The power of “Meditative Story”
Updated: Apr 14
I´m crazy about podcasts. How about you? I love putting on my comfy shoes, my headphones and head off for a mindful walk while listening to an inspiring podcast.
So when about a month and a half ago one of the newsletters from Thrive Global announced a brand-new podcast called Meditative Story, SOMETHING we´d NEVER experienced before, my ears pricked up and my curiosity was stirred. Combining two of my favourite activities- meditating and listening to stories seemed very appealing.
After listening to the first two episodes, I knew that my advanced students would love the stories so I was waiting for the right opportunity to introduce the podcast to them.
But why is MEDITATIVE STORY beneficial for our students?
Because it is a wonderful way to:
empower our students with other people’s stories;
improve their English vocabulary;
enhance their listening comprehension;
develop their critical-thinking skills;
enrich their creativity
Additionally, we can find the script and the audio for each episode from the website www.meditativestory.com, which is quite handy for any teacher.
A couple of weeks ago I was talking to a 16-year-old student of mine who´d just returned from a two-week summer course at the University of Boston. She was telling me about a boy she had met there who was dreaming of studying at one of the top 5 universities in the world but did not make the grade… She was admiring his ambition and could not believe how certain he was that this would happen.
And it was at this very moment when it all clicked…
Arianna Huffington´s story “Life and love and the moment” (episode 3) would be the perfect example of belief, dreams come true and visualisation. The famous author shares her path from Athens to the University of Cambridge and lots more. I knew I had the ideal opportunity to use the podcast.
This is what I did during the lesson:
I asked my students what they know about the University of Cambridge. Then we talked about what they need to do if they want to study there. What obstacles they might encounter.
I had prepared the following questions which the students had to answer while listening to the episode.
1.How did Arianna’s mother make their tiny apartment look “grand”?
2.Why does Arianna mention the different smells that greeted her and her sister when going back home from school?
3.What impact has the photo of the University of Cambridge had on the narrator?
4.What does “learning” mean for Arianna Huffington?
5.Why was Arianna stunned by her mother’s positive reaction when she told her she wanted to study at the University of Cambridge?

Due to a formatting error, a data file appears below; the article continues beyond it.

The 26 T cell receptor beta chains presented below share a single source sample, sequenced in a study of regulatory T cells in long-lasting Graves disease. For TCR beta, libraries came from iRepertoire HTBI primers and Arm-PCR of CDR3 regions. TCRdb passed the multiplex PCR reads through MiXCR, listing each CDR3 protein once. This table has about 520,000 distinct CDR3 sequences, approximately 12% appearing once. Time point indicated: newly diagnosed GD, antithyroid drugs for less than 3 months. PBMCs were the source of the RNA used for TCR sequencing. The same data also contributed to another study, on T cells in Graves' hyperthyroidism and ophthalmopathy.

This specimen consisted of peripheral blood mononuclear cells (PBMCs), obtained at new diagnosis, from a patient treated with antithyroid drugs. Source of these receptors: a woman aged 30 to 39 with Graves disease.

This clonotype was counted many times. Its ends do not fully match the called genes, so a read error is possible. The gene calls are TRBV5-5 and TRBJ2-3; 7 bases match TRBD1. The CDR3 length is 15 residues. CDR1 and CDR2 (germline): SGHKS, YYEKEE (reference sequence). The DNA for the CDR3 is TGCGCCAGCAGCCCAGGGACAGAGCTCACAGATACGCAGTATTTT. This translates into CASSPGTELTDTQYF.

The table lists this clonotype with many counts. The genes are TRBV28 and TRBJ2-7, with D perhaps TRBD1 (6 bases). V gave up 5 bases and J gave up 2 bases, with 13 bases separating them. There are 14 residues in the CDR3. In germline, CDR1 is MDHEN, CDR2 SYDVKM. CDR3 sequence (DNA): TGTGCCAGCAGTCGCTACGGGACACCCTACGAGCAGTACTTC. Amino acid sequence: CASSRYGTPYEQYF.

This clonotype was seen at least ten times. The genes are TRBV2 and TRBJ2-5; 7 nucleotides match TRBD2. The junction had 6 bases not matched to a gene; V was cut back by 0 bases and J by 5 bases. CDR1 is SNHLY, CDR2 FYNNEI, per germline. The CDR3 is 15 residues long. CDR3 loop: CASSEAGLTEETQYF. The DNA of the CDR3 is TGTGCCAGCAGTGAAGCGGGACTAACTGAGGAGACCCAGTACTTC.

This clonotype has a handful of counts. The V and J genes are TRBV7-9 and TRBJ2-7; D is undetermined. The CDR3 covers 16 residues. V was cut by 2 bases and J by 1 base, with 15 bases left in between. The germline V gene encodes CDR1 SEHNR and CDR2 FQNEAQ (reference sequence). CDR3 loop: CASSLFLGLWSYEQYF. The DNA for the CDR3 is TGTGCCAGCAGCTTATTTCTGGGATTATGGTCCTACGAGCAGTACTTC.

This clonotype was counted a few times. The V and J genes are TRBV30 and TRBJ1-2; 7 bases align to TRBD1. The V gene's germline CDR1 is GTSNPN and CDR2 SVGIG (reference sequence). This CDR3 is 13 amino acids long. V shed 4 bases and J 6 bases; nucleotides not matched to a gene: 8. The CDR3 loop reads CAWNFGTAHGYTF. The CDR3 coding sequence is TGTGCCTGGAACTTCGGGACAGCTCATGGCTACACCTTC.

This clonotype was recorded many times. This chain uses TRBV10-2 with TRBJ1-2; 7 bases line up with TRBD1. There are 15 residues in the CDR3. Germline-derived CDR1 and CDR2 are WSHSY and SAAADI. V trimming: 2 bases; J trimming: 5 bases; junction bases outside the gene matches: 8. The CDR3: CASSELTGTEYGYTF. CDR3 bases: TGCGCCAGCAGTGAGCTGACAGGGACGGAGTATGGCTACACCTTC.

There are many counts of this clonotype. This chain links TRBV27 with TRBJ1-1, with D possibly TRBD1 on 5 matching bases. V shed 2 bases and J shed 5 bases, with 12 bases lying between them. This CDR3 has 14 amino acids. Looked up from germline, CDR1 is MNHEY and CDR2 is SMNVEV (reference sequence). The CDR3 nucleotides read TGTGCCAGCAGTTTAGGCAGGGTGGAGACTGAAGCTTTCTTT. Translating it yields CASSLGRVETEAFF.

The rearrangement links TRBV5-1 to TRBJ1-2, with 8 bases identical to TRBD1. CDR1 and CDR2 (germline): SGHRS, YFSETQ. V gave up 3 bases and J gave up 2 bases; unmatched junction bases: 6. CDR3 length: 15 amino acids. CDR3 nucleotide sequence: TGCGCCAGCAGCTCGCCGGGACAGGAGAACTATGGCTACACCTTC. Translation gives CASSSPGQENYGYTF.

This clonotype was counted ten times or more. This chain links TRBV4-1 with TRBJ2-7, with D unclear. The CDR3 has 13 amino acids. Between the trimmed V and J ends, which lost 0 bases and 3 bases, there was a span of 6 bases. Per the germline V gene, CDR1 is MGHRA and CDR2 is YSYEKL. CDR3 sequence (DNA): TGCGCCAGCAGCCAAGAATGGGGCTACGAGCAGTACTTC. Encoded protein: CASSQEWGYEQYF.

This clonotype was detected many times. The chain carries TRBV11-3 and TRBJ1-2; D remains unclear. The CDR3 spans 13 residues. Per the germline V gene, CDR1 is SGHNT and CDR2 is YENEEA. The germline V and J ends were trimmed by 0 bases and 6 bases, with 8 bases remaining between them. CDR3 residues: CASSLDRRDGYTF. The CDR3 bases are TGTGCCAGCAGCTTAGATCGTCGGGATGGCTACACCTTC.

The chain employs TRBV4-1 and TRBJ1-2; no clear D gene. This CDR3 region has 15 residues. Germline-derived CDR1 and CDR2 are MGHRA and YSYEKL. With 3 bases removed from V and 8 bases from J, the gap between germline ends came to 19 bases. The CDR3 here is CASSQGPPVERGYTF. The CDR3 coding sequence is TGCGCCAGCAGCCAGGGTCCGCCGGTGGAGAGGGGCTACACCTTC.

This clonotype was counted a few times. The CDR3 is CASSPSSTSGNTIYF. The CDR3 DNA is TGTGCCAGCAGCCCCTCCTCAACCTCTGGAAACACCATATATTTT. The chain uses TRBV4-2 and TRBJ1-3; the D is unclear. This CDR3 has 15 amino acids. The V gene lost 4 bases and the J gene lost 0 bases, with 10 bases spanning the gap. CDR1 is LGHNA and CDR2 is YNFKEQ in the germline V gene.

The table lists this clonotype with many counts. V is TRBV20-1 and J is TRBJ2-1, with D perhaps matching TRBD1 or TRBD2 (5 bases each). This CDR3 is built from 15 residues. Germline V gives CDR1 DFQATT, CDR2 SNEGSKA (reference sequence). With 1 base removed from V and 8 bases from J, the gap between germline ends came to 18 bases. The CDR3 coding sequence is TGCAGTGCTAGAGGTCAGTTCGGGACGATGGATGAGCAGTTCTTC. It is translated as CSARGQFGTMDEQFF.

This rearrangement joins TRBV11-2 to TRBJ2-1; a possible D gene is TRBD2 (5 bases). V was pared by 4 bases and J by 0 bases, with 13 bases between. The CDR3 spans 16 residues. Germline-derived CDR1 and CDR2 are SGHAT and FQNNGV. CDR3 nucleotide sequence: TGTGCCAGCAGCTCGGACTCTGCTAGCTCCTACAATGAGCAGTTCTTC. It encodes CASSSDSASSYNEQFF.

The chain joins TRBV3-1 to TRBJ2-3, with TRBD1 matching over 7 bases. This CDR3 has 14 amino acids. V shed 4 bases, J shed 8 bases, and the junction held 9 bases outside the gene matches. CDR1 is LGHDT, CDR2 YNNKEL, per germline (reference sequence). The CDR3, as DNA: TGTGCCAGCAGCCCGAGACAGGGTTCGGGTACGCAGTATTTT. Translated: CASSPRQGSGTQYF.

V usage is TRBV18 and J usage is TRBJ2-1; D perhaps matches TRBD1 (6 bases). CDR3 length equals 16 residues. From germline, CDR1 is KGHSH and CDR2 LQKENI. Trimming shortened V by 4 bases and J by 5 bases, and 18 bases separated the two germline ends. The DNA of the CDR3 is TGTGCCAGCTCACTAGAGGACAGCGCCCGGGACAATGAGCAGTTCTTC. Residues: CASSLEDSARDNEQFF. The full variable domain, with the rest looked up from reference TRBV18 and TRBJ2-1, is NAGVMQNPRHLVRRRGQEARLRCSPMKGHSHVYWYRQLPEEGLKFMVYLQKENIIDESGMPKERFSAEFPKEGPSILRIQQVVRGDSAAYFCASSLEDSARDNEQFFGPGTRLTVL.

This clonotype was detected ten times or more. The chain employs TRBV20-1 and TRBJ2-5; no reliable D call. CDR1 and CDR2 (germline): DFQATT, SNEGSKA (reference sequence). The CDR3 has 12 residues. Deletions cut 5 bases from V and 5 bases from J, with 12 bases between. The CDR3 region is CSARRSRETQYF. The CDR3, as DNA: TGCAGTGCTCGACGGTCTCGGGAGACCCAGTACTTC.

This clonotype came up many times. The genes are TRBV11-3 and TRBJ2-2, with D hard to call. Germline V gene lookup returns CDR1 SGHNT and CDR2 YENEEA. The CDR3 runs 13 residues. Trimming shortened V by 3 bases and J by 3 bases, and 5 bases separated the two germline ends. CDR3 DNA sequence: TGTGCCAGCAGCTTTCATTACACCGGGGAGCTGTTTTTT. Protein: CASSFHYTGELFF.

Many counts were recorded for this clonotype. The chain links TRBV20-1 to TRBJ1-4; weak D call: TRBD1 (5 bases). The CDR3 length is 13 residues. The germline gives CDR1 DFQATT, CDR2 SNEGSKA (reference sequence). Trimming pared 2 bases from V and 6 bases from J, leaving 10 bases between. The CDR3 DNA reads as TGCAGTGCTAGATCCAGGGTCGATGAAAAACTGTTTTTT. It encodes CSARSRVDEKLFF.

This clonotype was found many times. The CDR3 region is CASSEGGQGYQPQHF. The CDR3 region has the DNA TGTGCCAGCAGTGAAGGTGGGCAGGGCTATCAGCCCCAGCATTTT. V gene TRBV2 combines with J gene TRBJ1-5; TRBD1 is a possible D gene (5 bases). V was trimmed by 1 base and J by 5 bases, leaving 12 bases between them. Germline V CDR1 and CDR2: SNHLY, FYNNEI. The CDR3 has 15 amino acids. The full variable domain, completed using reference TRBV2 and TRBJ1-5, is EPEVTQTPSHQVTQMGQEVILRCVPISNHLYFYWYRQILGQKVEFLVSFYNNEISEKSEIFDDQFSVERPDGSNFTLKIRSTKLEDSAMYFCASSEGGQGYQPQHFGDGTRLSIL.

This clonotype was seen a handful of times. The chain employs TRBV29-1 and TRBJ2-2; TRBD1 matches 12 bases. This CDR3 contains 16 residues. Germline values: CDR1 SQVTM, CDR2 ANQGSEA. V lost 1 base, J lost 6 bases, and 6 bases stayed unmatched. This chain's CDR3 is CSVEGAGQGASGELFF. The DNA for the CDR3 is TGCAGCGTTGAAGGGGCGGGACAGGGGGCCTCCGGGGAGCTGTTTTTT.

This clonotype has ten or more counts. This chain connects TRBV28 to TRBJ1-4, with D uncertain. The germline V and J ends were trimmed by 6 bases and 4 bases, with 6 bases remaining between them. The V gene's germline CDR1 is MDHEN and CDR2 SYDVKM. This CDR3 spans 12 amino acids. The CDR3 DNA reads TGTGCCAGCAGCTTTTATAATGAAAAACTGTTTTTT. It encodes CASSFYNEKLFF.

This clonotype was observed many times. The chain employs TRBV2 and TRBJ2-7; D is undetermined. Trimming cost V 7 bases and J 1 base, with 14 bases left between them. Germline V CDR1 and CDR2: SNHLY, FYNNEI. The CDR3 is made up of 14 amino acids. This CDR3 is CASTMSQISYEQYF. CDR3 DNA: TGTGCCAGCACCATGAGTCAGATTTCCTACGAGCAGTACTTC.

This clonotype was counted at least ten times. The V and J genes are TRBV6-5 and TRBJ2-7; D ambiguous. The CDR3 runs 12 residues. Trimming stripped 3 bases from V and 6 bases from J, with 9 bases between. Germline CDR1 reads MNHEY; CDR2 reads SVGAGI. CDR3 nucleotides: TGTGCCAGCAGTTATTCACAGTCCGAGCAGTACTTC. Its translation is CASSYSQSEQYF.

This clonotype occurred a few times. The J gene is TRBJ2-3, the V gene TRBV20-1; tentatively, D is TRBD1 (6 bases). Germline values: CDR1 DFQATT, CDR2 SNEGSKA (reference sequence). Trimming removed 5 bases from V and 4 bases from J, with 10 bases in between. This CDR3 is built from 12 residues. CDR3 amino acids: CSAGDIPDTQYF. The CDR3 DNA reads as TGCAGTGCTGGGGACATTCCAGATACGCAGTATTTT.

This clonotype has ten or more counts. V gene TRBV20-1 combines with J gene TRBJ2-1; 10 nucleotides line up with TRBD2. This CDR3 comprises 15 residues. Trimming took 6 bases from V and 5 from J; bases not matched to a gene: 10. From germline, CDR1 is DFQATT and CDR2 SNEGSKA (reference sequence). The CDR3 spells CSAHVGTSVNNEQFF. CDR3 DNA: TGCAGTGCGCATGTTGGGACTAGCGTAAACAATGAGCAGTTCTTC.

6.Why does the narrator mention the phrase “insulating barrier”?
7.What did Arianna’s mother turn into a big adventure?
8.Why do you think Arianna describes “the rainy day” in Great Britain as “lush and sultry and green”?
9.How did Arianna feel when she was walking around Cambridge for the first time? Why?10.How did Arianna experience “in-person visualisation” while walking around Cambridge?11.Why wasn’t Arianna anxious while waiting for her exam results?
12.What helped Arianna reach that what seemed to be “an unattainable goal”?
I have to say that my students were really impressed with the power of Arianna Huffington’s story. They are used to me using meditations and visualisations in class so “Meditative story” added another level of their mindful experience. I heard comments like “encouraging”, “wonderful” and “empowering”.
The students worked in groups and discussed the questions that the host Rohan asked in the episode:
1.From your own childhood, is there a dish or type of food that particularly evokes good memories?
2.Can you imagine young Arianna walking around Cambridge on that rainy day?
3.How does the idea of an in-person visualisation sound to you?
4.What would your in-person visualisation look like?
Then I asked my students about the topics the narrator covers in the story. Which one do they think stands out? They mentioned themes such as “following your dreams”, “mother’s love and support”, “seeing life as an adventure”. I handed out a blank piece of paper and told the pupils to create a word map choosing what they thought was the predominant topic. They had to use vocabulary from the podcast and also words related to their own experience.
For homework, I assigned to write a diary entry inspired by their word map. They could write about their own experience or come up with a fictional character.
Reading their entries the following week was such a pleasure.
How would you use this episode with your students?
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